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Change is Viable

Posted on February 19, 2018

The newest set of chapters in Waiting for the Barbarians set off a strange set of emotions for me in terms of what to feel on behalf of the Magistrate. Beginning with contempt in the beginning of the book, I was determined to see this man through almost no change during the entire reading. However, if that were the case then I suppose it wouldn’t make for a very good read. The imagination put into the slow humanization of the Magistrate is almost heartbreaking to watch. In some sick sort of way, I almost wish he hadn’t found his morality. Mainly because you’ve been with this character since the beginning and you’ve watched him grow from a stubborn brute to an actual caring human being. However, the trouble stems in watching him find his humanity as the rest of the world falls around him. Some would call it justice, but for the brief moments in which he actually releases the extent of human deprivation he is somebody who has learned a very valuable lesson in life. I genuinely felt like the character growth for the briefest of seconds outweighed all the wrongs he did. That may very well be an unpopular opinion, but it’s what I felt.

I will say however finally seeing him be tortured is really putting things full circle. It’s a moral I related back to one of my favorite films “American History X” in which the main character also has his past catch up and pays the consequences for his actions. What I do find valuable is the sheer growth the Magistrate exhibits, it was a hopeful feeling to see somebody who was presumably so hopeless to show signs of change. It goes to show the reader that change is viable in any scenario in the world. It simply needs to be taken.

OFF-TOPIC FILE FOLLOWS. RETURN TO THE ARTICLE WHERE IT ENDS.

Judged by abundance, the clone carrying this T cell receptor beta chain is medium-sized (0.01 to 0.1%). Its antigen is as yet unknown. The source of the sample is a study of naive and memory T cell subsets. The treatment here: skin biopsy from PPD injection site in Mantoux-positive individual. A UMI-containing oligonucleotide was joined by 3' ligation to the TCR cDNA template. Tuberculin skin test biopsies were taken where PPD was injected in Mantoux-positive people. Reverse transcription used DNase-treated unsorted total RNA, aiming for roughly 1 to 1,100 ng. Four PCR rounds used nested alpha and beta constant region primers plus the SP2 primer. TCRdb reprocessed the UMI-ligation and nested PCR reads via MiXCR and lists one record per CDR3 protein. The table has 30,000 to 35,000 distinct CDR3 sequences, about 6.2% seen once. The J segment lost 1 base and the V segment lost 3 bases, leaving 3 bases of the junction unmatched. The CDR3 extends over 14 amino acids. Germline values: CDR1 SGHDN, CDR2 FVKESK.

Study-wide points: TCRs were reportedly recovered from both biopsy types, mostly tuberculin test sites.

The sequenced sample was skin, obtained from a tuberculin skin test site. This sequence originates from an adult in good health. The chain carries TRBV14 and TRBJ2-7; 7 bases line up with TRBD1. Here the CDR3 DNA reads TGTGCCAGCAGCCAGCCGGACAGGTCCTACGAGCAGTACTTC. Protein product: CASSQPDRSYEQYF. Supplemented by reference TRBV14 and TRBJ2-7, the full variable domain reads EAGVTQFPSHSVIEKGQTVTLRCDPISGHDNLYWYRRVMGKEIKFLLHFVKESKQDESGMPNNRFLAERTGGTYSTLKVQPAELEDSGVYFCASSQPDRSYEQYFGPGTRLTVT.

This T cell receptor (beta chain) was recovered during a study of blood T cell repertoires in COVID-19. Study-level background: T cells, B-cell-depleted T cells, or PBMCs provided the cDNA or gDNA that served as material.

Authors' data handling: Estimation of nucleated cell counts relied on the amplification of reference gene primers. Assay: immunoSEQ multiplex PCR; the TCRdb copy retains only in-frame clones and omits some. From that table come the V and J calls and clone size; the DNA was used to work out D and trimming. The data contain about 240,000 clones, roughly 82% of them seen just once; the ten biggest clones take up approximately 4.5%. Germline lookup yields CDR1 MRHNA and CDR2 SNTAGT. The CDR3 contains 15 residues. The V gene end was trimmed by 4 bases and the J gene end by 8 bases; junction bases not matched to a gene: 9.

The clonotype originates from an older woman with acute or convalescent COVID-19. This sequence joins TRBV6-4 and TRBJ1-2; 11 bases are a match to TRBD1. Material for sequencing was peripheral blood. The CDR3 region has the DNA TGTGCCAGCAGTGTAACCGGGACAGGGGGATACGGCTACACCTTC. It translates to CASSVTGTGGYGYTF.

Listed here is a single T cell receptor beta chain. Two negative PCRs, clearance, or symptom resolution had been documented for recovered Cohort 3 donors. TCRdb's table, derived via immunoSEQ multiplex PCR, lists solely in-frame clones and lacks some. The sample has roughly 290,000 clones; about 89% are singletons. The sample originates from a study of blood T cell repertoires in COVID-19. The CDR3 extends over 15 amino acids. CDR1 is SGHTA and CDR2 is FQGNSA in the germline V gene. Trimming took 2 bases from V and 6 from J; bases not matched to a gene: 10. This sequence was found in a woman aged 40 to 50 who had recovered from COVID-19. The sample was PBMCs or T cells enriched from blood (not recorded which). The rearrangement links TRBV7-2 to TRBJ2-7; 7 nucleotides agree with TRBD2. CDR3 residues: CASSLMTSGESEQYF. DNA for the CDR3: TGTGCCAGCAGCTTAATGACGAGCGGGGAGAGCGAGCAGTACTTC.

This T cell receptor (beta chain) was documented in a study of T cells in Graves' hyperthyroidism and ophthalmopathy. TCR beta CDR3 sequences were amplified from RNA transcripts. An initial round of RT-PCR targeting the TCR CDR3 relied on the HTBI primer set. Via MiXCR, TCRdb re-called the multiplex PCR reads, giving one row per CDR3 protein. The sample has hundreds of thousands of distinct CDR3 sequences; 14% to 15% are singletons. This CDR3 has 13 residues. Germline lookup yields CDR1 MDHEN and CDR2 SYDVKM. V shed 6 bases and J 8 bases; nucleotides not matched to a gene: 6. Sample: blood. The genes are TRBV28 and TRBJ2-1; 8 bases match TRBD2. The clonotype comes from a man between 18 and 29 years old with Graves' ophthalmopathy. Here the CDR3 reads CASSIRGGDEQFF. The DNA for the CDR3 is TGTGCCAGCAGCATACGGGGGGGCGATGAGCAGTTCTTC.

These last two chapters I accepted as a major example as to what truly can be achieved in terms of growth of a human being. The last few weeks back at college I’ll admit to it quite hectic trying to get back into the flow of things. Changing habits and rituals may not seem to be so grand in the eyes of others but for me, it’s the most important thing I want to change right now.

Reading it in a fictional character who seemed so far from ever changing his ways may not seem like the most impactful thing about this chapter, but to me it stood out the most. Gives me hope. Hope that change is imminent.


Comments

  1. Jessica Hautsch

    I agree that these chapters (especially chapter four for me) marks a shift in the magistrate’s character. I think that we do see his character change. After everything he is force to endure, how can it not? Interesting connection to “American History X.” As for how much the magistrate is going to change… we’ll have to wait until next week when we finish the novel.

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